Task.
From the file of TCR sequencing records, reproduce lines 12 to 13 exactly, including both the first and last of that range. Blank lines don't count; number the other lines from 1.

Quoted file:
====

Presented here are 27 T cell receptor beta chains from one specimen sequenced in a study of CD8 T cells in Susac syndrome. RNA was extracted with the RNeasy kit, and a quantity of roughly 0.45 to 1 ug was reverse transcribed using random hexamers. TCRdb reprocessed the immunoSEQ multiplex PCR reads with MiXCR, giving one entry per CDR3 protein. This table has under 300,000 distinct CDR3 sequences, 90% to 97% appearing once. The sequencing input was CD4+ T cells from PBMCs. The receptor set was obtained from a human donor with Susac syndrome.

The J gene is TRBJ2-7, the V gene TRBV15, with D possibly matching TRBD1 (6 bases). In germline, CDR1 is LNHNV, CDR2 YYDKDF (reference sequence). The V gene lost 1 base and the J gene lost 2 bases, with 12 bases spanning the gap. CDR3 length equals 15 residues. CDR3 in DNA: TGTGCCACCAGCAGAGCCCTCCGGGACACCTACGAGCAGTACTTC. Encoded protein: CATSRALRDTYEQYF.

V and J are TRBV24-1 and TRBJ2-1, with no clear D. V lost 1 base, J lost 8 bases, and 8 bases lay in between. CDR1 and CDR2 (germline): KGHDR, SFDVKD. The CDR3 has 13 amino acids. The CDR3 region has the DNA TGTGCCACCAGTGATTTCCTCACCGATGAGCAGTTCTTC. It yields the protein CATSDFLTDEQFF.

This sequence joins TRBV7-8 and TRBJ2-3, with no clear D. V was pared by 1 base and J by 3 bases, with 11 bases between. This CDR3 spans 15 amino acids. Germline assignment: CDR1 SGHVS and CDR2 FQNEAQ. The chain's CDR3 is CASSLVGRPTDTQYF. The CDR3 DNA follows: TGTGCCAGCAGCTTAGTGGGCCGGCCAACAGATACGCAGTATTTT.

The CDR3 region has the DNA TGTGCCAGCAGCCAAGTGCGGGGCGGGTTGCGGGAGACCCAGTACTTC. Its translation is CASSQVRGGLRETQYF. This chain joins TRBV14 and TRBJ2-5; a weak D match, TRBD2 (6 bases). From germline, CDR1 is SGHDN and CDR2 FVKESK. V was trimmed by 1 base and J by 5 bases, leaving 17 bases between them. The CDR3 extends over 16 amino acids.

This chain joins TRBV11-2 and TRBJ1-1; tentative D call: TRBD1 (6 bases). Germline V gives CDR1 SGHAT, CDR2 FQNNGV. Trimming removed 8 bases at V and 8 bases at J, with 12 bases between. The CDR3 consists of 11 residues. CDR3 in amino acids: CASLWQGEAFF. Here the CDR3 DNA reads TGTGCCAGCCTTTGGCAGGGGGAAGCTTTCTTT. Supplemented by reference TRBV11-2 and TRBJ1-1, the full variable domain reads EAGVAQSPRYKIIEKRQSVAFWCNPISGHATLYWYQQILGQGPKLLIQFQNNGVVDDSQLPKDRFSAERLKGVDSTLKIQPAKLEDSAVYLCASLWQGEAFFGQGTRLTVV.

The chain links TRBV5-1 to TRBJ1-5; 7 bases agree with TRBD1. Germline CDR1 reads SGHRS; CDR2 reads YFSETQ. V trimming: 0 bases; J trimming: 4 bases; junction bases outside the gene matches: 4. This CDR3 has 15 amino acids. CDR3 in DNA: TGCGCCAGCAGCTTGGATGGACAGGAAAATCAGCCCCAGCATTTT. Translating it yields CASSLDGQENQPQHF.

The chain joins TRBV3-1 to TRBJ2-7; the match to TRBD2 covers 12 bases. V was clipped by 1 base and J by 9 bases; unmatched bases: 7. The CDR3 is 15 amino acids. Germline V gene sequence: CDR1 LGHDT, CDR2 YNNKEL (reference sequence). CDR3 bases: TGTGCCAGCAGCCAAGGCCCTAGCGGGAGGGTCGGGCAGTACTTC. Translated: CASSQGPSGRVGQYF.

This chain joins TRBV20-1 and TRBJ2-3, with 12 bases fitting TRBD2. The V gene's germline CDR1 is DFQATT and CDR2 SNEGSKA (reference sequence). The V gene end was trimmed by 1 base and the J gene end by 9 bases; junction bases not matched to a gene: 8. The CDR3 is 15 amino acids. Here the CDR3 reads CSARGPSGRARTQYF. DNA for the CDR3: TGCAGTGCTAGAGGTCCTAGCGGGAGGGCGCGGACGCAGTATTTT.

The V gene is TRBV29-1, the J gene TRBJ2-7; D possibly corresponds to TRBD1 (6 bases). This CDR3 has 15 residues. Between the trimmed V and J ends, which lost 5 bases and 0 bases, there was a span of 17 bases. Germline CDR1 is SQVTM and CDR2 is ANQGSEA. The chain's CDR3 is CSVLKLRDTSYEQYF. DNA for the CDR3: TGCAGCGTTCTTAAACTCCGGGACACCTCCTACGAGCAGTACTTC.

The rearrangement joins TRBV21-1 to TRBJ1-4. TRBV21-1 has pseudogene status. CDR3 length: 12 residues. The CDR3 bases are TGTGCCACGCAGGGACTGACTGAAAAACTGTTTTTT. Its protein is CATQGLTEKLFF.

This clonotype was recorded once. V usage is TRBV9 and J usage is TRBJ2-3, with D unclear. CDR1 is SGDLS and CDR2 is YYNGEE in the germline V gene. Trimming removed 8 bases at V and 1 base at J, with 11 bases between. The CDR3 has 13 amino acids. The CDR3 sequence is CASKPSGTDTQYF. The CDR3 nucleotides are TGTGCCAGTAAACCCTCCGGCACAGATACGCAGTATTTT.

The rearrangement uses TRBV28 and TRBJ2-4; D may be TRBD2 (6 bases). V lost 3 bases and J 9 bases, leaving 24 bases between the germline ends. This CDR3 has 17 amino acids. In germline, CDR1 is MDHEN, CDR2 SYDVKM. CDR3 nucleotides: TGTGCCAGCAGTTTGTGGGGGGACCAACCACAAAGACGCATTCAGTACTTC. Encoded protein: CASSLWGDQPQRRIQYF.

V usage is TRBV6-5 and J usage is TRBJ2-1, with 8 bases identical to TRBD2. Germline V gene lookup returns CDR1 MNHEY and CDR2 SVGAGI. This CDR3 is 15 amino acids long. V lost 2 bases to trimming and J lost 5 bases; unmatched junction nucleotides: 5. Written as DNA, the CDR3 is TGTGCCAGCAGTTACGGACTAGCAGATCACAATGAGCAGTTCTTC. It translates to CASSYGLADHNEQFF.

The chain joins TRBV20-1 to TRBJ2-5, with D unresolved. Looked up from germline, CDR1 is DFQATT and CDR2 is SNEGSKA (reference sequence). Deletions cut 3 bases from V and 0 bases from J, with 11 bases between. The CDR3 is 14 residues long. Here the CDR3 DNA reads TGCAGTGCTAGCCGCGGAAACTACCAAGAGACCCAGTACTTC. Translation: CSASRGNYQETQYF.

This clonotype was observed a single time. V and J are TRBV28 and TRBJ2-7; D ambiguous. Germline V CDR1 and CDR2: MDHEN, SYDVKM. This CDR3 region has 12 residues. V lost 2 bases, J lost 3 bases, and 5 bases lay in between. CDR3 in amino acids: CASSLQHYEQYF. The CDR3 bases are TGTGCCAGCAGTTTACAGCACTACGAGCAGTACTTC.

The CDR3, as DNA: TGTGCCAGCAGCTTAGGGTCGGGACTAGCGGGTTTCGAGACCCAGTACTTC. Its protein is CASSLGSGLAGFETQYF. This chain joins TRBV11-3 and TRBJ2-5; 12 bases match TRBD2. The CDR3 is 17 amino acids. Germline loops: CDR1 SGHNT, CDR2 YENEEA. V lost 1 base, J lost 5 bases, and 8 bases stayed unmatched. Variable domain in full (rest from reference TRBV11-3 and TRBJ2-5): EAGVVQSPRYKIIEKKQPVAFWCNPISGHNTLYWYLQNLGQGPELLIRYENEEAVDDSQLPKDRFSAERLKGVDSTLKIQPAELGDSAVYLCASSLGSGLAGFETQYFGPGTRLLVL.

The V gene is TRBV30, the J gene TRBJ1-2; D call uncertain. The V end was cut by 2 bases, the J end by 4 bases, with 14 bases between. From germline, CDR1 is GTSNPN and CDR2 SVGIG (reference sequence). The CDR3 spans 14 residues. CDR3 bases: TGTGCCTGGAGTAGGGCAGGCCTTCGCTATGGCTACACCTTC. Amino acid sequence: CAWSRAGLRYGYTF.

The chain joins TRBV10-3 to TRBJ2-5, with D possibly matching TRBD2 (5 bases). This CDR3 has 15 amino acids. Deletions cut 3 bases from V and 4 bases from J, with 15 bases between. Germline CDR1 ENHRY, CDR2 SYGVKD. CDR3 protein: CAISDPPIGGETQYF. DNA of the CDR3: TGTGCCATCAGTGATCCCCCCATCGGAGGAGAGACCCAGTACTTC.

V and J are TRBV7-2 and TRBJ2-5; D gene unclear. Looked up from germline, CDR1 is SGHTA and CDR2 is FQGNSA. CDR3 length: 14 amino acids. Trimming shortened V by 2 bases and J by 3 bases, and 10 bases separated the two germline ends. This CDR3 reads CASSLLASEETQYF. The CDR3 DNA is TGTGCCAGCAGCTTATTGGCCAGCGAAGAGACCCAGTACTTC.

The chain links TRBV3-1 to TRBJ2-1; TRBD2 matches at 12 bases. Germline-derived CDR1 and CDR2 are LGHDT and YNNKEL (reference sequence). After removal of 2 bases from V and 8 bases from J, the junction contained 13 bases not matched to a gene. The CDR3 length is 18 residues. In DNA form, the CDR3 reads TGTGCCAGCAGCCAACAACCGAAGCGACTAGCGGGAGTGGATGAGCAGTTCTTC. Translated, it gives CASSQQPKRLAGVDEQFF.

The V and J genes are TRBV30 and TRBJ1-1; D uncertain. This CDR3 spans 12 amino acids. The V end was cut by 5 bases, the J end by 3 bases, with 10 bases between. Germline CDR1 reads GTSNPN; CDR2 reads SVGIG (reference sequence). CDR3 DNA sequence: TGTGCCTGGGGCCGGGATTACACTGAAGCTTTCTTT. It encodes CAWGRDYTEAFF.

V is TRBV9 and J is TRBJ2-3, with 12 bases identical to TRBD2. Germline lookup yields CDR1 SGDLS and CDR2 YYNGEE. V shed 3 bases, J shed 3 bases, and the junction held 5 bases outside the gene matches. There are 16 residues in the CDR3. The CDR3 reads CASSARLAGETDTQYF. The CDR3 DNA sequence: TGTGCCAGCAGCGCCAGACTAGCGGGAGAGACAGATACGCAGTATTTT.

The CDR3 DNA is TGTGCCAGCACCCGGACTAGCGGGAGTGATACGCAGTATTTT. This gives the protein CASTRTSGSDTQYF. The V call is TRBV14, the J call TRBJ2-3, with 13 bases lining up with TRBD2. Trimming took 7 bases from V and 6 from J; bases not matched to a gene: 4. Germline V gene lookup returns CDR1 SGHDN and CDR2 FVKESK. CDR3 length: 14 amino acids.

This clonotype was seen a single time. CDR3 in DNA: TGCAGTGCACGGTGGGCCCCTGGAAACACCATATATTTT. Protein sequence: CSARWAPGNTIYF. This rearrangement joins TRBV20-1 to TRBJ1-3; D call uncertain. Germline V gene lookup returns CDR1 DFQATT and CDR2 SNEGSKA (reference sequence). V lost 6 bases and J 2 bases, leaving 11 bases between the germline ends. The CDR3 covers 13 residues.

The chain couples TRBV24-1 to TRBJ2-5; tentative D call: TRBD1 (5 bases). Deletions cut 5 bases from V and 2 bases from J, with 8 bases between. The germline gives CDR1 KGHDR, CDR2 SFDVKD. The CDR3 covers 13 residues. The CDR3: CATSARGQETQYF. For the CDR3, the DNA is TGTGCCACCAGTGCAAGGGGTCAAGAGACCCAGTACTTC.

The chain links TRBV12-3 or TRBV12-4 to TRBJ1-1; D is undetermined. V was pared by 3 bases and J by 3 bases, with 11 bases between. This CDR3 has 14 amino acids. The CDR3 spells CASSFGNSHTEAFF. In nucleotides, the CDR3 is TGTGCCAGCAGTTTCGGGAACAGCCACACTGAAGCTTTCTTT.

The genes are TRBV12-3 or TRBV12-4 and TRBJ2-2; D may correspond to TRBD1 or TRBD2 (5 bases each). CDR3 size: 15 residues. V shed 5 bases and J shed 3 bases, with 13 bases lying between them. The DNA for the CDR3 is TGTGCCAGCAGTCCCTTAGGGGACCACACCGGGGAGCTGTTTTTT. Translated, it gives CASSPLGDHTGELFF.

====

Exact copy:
This clonotype was recorded once. V usage is TRBV9 and J usage is TRBJ2-3, with D unclear. CDR1 is SGDLS and CDR2 is YYNGEE in the germline V gene. Trimming removed 8 bases at V and 1 base at J, with 11 bases between. The CDR3 has 13 amino acids. The CDR3 sequence is CASKPSGTDTQYF. The CDR3 nucleotides are TGTGCCAGTAAACCCTCCGGCACAGATACGCAGTATTTT.

The rearrangement uses TRBV28 and TRBJ2-4; D may be TRBD2 (6 bases). V lost 3 bases and J 9 bases, leaving 24 bases between the germline ends. This CDR3 has 17 amino acids. In germline, CDR1 is MDHEN, CDR2 SYDVKM. CDR3 nucleotides: TGTGCCAGCAGTTTGTGGGGGGACCAACCACAAAGACGCATTCAGTACTTC. Encoded protein: CASSLWGDQPQRRIQYF.